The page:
Laura on Life: Where beavers and gophers come from
Feb 22,2008 00:00 by Laura Snyder

When I was a kid, I used to have a puzzle of the United States.  I learned so much from repeatedly solving that puzzle, that when I saw a similar product in a store, I bought it for my children.

So many kids have no idea where on the planet they live.  If you asked my six-year old where he lives, he’d tell you, “In a house.”  Well… that narrows it down considerably.

I always worried that if my children became separated from me in a mall or at the fairgrounds, would they be able to tell the authorities where they lived?  “In a house” probably wouldn’t cut it.

 “What’s your name, son?”   (Kids don’t generally speak in syllables and as a result their name comes out sounding nothing like what’s on their birth certificate.  So the answer to this question might not be easily translatable.)

“Where do you live?”

“In a house.”

“Which house?”

“My house,” the boy says, trying to be polite.

“Okay, but what’s your address?”

Thinking the man is a little off, but still trying to be polite, he answers, “I’m a boy.  This is a shirt, not a dress.”  Man, if he has to count on this guy to get him back home, he’s in real trouble.

“Ah…right.   Do you know your telephone number?”


“Well, what is it?”

“I’m not supposed to tell strangers that.”

“Okaaaay, maybe you could push the numbers on the phone and call your house?”

“Okay, but you can’t look.”

The boy would hunch over the phone and push the buttons.  After a moment, he’d hang up and say, “The lady told me to hang up and try again, but that loud song hurt my ears!” 

What are the chances that he’d know the area code?

So, my kids now have a puzzle to teach them where they are and where everything else is.  This puzzle also tells the nickname of each state, but my children tend to take things pretty literally, so I’m not sure if that particular feature will help or hinder their education.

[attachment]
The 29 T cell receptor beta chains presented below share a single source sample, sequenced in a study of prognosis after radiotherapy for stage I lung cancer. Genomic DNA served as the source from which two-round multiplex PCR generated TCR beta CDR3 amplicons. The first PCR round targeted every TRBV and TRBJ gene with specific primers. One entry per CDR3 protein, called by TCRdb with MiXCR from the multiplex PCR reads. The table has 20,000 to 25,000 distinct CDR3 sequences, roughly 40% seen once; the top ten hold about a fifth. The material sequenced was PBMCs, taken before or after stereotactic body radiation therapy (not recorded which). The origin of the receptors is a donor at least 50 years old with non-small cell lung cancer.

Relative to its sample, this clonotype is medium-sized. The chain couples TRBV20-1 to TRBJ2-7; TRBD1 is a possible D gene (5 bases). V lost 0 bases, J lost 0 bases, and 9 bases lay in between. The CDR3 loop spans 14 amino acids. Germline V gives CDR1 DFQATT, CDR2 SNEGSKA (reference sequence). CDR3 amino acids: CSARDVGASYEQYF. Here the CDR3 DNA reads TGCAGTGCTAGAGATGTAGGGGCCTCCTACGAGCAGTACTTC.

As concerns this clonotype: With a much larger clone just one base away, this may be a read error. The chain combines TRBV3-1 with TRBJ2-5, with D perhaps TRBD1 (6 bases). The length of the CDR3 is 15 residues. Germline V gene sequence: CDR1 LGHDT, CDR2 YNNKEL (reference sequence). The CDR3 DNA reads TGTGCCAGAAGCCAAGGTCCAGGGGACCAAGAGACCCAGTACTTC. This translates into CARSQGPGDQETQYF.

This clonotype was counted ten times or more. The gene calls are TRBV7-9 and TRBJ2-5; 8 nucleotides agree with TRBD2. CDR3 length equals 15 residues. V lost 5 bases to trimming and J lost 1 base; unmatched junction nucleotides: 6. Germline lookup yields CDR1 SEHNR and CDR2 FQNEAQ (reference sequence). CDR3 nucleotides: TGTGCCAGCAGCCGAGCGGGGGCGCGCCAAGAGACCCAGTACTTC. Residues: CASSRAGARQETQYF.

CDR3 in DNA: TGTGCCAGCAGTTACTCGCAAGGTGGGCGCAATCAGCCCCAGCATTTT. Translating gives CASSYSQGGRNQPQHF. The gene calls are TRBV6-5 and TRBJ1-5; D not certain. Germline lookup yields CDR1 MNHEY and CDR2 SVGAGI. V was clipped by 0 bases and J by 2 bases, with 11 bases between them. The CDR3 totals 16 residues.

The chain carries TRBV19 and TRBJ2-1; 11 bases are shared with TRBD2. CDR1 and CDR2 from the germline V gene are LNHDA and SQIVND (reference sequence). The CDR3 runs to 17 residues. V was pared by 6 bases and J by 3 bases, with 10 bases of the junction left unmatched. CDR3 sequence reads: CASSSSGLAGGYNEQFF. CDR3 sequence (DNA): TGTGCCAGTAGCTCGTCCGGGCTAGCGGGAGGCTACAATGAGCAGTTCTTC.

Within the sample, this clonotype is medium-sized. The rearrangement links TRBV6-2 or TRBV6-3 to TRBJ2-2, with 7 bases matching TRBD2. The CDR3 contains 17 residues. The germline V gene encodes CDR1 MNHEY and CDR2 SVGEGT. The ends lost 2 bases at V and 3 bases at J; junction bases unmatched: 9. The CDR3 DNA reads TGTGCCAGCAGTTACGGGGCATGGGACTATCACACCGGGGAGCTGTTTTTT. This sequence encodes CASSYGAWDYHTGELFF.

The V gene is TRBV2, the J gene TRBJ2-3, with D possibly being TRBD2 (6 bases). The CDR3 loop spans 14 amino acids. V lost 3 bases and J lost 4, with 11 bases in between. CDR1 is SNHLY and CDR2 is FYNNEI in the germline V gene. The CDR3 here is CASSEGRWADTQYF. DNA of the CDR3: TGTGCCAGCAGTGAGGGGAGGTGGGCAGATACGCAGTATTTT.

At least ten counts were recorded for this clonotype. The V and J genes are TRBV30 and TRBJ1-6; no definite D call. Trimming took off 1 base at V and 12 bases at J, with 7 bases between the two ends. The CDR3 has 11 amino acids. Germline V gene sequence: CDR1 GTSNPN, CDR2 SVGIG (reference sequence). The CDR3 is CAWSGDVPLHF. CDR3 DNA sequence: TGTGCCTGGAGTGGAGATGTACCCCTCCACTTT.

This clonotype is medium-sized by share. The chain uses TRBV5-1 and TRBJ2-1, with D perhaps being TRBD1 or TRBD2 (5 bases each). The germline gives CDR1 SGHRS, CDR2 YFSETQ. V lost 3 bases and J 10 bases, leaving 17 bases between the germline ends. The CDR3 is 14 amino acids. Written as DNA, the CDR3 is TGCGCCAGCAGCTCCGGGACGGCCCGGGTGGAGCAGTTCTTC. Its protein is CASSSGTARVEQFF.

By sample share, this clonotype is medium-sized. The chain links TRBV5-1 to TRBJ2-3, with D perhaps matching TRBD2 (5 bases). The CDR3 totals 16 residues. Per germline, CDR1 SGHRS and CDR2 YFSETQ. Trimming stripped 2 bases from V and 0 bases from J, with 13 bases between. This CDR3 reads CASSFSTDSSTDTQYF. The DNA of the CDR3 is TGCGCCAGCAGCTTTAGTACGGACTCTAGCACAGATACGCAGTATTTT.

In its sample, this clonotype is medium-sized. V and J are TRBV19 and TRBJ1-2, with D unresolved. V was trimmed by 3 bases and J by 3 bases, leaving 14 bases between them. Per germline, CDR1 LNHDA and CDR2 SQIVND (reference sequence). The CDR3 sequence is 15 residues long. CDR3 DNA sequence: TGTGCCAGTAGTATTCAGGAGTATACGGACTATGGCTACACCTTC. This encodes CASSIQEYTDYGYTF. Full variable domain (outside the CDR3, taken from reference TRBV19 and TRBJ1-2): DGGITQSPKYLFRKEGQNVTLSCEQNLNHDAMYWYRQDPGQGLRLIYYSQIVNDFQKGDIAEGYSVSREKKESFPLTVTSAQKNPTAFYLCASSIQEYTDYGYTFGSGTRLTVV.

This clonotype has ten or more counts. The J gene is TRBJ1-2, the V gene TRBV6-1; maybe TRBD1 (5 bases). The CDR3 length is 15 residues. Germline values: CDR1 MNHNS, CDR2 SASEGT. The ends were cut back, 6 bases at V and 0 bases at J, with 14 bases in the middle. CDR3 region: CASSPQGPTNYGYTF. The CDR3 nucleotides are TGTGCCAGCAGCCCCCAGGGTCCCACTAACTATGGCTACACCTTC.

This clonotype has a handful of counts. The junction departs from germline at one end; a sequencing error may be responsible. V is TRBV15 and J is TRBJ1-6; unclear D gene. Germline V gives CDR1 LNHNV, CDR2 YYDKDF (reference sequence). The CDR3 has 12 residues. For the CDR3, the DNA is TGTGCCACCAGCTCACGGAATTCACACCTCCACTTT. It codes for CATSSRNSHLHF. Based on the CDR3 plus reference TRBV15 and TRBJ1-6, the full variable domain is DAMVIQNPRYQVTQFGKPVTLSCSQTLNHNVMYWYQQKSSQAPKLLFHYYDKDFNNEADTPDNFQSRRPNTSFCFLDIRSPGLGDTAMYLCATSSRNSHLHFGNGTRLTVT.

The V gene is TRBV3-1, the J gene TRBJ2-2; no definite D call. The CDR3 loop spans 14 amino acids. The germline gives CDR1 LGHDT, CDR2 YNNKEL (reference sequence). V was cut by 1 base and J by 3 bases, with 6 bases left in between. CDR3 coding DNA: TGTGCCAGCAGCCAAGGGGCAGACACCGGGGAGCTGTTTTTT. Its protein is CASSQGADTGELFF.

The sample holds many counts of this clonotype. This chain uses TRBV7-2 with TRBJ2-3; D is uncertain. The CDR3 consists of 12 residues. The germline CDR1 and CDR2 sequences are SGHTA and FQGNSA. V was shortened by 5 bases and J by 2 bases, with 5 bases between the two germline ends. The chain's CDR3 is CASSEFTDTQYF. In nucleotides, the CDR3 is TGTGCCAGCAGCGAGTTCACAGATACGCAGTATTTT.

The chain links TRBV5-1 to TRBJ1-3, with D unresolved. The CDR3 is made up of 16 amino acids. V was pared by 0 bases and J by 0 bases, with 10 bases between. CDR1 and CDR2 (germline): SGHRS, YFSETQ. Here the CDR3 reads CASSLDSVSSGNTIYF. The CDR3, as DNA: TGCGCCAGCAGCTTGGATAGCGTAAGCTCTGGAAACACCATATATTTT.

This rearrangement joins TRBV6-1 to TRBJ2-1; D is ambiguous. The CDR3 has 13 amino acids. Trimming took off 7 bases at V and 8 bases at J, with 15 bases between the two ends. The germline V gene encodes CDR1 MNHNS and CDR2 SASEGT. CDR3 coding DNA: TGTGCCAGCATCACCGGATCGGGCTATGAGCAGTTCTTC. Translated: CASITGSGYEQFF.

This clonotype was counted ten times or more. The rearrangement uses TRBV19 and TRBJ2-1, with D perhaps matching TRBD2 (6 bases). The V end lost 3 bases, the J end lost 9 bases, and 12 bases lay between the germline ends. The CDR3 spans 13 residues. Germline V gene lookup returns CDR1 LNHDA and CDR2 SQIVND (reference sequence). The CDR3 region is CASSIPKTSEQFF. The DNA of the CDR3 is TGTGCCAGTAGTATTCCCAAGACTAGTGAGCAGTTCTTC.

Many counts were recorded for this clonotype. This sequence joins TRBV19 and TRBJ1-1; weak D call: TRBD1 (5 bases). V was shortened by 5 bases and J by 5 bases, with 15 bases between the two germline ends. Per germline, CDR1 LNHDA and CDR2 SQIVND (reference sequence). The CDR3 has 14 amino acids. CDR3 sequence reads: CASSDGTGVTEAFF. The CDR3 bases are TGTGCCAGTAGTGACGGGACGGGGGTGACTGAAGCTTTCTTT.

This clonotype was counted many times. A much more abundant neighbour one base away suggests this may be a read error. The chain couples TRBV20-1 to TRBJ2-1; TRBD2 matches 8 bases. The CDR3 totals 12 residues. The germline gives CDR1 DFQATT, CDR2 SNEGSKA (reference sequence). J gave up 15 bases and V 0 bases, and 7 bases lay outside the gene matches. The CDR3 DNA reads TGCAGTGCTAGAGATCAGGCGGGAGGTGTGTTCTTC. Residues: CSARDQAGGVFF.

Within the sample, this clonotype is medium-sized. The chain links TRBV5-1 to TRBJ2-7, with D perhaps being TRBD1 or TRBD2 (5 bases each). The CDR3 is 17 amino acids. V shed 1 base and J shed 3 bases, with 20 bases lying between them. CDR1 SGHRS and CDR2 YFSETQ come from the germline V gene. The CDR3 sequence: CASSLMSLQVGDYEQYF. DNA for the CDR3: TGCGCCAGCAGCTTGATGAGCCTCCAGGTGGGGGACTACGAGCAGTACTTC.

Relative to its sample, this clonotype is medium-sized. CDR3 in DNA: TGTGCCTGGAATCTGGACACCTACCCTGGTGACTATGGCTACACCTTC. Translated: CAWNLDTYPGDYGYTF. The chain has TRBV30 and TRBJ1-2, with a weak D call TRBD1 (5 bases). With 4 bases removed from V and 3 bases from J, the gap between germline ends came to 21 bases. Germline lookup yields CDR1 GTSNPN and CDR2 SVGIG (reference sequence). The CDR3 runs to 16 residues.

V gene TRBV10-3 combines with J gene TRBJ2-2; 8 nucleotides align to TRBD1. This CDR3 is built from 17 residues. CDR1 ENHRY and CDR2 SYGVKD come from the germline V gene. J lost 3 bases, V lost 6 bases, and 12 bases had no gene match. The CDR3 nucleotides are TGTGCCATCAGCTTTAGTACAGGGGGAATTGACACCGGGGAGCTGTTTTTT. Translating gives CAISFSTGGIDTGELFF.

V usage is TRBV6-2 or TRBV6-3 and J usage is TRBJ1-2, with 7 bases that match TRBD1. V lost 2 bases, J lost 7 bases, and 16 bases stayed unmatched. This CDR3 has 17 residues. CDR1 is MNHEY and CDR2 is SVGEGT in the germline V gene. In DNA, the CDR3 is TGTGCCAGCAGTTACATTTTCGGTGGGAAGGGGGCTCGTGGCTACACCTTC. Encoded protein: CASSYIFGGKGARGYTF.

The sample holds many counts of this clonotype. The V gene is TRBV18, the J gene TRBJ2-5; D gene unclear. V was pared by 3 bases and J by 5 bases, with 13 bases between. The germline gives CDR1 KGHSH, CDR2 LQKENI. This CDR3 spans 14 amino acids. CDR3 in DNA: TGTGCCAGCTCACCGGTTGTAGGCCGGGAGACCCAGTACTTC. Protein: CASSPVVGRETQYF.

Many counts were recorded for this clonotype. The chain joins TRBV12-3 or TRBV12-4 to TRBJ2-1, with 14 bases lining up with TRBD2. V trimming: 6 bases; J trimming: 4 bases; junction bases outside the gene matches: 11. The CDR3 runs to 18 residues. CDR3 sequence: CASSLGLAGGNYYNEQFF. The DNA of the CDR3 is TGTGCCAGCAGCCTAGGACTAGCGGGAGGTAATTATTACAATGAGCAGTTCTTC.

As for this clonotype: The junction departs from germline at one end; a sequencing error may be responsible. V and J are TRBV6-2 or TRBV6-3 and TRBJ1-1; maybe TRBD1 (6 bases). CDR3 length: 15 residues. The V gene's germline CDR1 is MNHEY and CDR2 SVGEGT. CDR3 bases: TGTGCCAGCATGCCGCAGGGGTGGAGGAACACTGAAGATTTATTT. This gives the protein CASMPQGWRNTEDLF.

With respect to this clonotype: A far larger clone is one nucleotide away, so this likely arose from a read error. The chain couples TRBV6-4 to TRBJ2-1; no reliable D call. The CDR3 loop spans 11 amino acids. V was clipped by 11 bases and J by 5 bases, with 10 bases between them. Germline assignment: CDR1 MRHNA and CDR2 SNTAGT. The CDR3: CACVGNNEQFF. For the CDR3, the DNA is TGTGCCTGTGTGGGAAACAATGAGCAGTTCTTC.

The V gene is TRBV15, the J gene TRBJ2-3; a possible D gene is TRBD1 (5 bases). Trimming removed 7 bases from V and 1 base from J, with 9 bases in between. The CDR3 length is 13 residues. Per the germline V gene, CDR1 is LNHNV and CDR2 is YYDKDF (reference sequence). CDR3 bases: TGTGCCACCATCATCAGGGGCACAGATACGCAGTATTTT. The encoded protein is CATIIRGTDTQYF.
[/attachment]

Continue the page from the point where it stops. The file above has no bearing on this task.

Because Wisconsin is called the “Badger State”, they now think that Wisconsin is the only place you can find badgers.

Similarly, the only place you can find beavers is in Oregon.  The only place for gophers is Minnesota and Utah is the only state that has beehives.  The jury is apparently still out on whether the wolverines found in Michigan are animals or X-Men.

They can’t wait to visit Kentucky to see if the grass is really blue; and, by the way, if Oklahoma is the “Sooner State” why isn’t there a “Later State”?

The questions included “Why does Texas only have one star?”  My daughter decided it had to do with the American flag.  If Texas had more than one star on the American flag, there wouldn’t be enough room for all the other states’ stars.  How considerate of you, Texas.

They wondered why, if California was the Golden State, Nevada was the Silver State and Idaho was the Gem State, why was Montana the Treasure State?

They concluded that since Missourians say “Show Me” so much, there are no maps in Missouri.

I wanted very much to straighten them out on some of these issues, but the one time I did, I got myself in trouble:        

“Mom, I can understand why Iowa would want to be called the Hawkeye State because hawks see really good, but why would Ohio want to be called the Buckeye State?  Is it like buck teeth, only it’s their eyes that stick out?  ’Cause that sounds like a scary state to visit.”

“No, honey, buckeyes are nuts.”

“Oh…that’s not very nice, mom.”

You may reach Laura Snyder by e-mail.